Apart from practices of direct democracy and organizational decentralization, MUP’s collectivization and politicization of practices that had been considered private enacted a deepened idea of the political. MUP, focused on issues in the realm of consumption and the everyday, politicized the private lives of participants. Whether or not the lights worked; if there was food on the table or potable water; if your house was flooding; if you had to travel multiple hours on unreliable transportation to work; if your family had grown and you needed construction materials to build an additional room for your house-these all were signified as political and communal issues by the movement. A struggle for basic necessities, which had traditionally been relegated to the private sphere, erupted into public space, creating a relationship between political struggle and daily life.
Another example of how MUP’s demands–centered in the realm of everyday consumption of urban necessities–transformed social relations was the participation of women. While inexcusably almost completely excluded from movement leadership, women constituted around 60% of MUP’s base. This is not surprising. Women most directly lived the blows of economic crisis and the lack of urban services. As one women explained to anthropologist Gisela Espinos, “In the popular neighborhoods, the lack of basic services, the distance from the centers of consumption, education, health, and recreation, the lack of transportation, and the poverty all multiply domestic labor. Women exhaust themselves. The accumulated hunger and fatigue is what initially drives women to fight.”
Hundreds of thousands of women joined MUP, whose demands were directly relevant to their lives. It offered women the possibility of meeting other women struggling with the same issues and the ability to build social relations outside of the home. Women were the principle support and force of MUP. It was women, more so than men, who constituted the social base, the working groups, went to occupy public space in front of government buildings, fought on the front lines against evictions, provided the sustenance for marches while participating in them, and attended meetings. Yet they were not represented in movement leadership until the late 1980s in CONAMUP, as women demanded to be recognized and then filled roles as organizers and leaders.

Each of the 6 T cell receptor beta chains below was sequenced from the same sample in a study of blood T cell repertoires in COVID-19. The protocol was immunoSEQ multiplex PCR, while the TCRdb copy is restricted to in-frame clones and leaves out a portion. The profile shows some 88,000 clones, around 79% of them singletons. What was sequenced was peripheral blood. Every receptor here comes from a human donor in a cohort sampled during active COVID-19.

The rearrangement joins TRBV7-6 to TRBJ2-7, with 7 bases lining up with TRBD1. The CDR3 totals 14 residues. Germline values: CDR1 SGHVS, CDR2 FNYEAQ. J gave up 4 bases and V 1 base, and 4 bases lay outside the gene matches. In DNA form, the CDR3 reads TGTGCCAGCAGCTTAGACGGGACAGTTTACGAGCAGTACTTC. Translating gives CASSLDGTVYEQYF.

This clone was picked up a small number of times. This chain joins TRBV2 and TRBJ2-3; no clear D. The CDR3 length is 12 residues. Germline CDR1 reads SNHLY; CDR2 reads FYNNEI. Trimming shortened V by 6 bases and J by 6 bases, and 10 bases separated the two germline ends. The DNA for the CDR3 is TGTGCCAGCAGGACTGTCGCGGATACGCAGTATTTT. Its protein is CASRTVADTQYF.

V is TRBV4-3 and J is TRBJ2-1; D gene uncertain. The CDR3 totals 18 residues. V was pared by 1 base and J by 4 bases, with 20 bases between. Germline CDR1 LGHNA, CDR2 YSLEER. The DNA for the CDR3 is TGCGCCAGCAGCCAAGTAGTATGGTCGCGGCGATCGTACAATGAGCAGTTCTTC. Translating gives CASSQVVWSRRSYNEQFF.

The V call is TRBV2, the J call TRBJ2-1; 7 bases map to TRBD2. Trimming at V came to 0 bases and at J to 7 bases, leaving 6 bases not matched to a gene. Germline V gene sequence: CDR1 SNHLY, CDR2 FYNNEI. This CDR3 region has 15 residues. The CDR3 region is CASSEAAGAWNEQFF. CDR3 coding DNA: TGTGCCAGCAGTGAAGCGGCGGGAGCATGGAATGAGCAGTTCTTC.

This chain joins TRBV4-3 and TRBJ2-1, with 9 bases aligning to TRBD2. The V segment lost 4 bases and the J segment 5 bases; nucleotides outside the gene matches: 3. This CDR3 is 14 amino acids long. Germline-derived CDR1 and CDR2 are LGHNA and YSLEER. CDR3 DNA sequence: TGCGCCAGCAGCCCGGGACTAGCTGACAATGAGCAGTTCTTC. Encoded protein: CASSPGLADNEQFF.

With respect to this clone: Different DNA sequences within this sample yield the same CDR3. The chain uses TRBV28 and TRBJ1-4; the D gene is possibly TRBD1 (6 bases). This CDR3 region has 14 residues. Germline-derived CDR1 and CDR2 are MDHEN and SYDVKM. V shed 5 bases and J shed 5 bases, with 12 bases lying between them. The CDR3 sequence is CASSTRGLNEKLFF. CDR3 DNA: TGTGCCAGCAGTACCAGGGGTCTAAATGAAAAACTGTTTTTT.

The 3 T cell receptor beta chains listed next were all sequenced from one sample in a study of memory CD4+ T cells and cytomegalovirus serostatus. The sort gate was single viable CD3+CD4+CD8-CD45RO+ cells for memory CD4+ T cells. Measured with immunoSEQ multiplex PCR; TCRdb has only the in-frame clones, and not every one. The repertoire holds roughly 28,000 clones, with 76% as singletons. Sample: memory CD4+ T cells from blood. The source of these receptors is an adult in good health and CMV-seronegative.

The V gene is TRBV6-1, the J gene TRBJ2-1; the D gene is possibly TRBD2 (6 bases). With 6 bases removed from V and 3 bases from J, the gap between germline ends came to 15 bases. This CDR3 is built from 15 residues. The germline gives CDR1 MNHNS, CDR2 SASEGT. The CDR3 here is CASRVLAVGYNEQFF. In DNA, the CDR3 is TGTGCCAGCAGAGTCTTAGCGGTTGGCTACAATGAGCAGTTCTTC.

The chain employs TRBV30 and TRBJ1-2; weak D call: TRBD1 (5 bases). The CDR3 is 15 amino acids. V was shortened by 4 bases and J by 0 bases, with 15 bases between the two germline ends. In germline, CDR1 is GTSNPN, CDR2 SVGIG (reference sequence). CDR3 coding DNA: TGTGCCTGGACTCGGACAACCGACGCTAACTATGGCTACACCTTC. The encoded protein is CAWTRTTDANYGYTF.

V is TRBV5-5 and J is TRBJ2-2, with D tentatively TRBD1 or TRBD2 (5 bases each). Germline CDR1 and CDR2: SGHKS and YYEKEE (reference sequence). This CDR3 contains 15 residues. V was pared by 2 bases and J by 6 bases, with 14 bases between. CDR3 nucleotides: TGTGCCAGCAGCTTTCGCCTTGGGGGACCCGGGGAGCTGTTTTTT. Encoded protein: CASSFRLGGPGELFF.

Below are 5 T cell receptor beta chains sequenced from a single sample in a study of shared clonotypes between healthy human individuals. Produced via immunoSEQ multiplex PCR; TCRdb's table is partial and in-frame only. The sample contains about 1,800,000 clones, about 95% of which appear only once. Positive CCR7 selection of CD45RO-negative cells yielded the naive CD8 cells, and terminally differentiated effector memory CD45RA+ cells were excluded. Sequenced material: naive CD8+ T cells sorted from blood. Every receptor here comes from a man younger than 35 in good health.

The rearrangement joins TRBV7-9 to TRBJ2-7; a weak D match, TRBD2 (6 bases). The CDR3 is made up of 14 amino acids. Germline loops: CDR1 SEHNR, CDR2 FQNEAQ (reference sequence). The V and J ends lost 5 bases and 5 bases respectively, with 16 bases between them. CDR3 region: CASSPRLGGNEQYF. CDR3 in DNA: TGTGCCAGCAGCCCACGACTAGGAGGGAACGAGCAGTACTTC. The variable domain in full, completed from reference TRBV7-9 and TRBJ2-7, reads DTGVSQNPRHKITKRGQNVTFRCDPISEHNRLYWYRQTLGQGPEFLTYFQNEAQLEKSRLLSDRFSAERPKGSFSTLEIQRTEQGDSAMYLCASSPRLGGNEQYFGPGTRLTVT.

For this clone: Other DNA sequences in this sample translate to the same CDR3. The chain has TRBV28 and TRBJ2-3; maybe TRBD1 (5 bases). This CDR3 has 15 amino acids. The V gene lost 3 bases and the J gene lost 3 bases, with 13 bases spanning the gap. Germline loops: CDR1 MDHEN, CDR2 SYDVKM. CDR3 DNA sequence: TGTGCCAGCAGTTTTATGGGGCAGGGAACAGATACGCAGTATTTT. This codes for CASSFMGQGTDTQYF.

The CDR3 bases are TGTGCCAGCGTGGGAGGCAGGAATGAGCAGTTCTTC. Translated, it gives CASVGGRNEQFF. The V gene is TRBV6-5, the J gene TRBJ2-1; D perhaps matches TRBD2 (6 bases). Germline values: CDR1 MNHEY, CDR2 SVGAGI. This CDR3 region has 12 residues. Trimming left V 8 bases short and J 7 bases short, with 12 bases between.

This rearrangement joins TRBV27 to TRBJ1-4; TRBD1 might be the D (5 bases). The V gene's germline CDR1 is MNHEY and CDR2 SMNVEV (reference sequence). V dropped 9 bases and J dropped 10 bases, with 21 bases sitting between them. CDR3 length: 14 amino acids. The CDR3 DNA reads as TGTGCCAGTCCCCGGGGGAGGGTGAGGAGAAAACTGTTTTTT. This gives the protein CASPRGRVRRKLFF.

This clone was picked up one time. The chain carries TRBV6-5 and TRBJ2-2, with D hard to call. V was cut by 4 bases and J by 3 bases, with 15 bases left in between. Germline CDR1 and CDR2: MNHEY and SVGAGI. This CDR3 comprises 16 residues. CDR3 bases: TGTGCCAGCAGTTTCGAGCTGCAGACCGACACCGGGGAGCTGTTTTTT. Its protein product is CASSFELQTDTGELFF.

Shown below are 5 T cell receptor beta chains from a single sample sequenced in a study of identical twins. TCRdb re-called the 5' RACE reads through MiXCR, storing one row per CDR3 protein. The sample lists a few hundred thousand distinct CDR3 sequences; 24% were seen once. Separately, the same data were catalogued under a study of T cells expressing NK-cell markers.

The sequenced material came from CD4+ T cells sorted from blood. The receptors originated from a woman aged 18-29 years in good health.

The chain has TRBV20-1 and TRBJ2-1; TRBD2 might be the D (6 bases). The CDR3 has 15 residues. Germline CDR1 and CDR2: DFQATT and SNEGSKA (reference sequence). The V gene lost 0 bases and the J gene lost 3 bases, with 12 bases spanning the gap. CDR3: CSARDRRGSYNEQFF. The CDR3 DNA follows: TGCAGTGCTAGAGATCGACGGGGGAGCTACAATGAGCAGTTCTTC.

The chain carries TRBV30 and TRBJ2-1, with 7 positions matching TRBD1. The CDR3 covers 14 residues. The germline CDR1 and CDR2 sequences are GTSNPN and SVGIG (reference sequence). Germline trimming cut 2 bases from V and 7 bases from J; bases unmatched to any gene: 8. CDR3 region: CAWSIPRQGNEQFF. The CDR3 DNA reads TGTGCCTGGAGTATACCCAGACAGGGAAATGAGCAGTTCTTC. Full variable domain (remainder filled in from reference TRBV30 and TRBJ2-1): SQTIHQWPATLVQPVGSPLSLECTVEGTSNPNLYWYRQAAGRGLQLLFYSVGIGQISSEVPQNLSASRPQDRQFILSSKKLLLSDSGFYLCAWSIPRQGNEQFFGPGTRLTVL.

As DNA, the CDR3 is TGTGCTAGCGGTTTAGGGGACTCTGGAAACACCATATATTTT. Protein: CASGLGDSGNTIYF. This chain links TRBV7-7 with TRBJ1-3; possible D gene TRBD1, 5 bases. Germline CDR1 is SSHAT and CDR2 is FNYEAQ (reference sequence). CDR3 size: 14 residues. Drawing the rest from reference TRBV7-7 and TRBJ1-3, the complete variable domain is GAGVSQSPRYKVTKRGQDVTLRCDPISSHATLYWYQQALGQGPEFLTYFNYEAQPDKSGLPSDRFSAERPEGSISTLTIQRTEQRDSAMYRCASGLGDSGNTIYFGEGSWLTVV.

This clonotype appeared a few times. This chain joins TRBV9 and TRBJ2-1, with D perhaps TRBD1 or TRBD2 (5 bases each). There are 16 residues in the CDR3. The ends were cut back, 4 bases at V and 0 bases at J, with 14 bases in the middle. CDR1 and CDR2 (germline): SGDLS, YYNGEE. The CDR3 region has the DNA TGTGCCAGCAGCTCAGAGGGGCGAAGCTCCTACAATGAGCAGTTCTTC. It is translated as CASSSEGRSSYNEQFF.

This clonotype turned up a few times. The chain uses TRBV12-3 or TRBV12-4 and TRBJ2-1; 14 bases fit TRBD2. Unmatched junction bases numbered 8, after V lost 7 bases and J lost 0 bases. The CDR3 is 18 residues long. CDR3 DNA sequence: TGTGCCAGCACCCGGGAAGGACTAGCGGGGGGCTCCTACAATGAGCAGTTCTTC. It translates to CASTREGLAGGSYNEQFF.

The participation of women is another way MUP entered the realm of the private and remade social relations. Leaving the house to participate in a movement that defined itself as one of collective struggle gave many women the necessary sense a consciousness of being able to confront external enemies. This in turn could plant the idea of being able to confront problems in one’s own household and begin the battle of transforming relations within the family. Furthermore, meeting other women involved in the movement offered an opportunity to share experiences of oppression, both inside the household and the movement. In this regard, joining MUP created a new dimension in many women’s lives. Becoming conscious of a struggle opens new perspectives of information and experience for all participants, but especially so for women, who may have previously been isolated in their intersecting social positions as part of the urban poor and as a women.
MUP and Mexico’s Democratic Present
Of course, all of this paints a rather rosy picture of MUP. The depth of these transformations of social relations, achieved through democratic practice and the politicization of the everyday, varied both between organizations and within organizations themselves. The type of changes I have described may have only occurred in the most advanced and militant organizations that comprised MUP. Even when they did occur, they were fleeting. After the 1988 election, many of the organizations that comprised MUP linked themselves to the PRD, resulting in a decrease in internal democracy, autonomy, and movement culture. Furthermore, as the crisis passed and the living conditions in the urban margin became less dire, participation in the movement waned.
Yet participation in a socially transformative movement leaves a mark. For hundreds of thousands of Mexicans in the 1980s, many of whom were depoliticized and had only known political relations as authoritarian and domineering, MUP created an alternative vision, culture, and ideology of urban life. Beyond the democratizing electoral reforms MUP (in conjunction with other democratizing movements) forced PRI to make in 1988 and 1996, before finally winning representation democracy with Mexico City’s first mayoral election in 1997, we can see a truly democratic revolution at Mexico’s urban margin that transformed peoples’ lives. The triumph for Mexican democracy represented by the PRI’s catastrophic defeat in 2018 can be traced back to the urban periphery and the movements that built a democratic culture there. Democracy flowed from the periphery to the Palacio.
 Statistics from Diane Davis, Urban Leviathan, p. 266-67. Notes on Author: Evan Neuhausen is a researcher, translator, and archivist. He lives in Brooklyn, New York.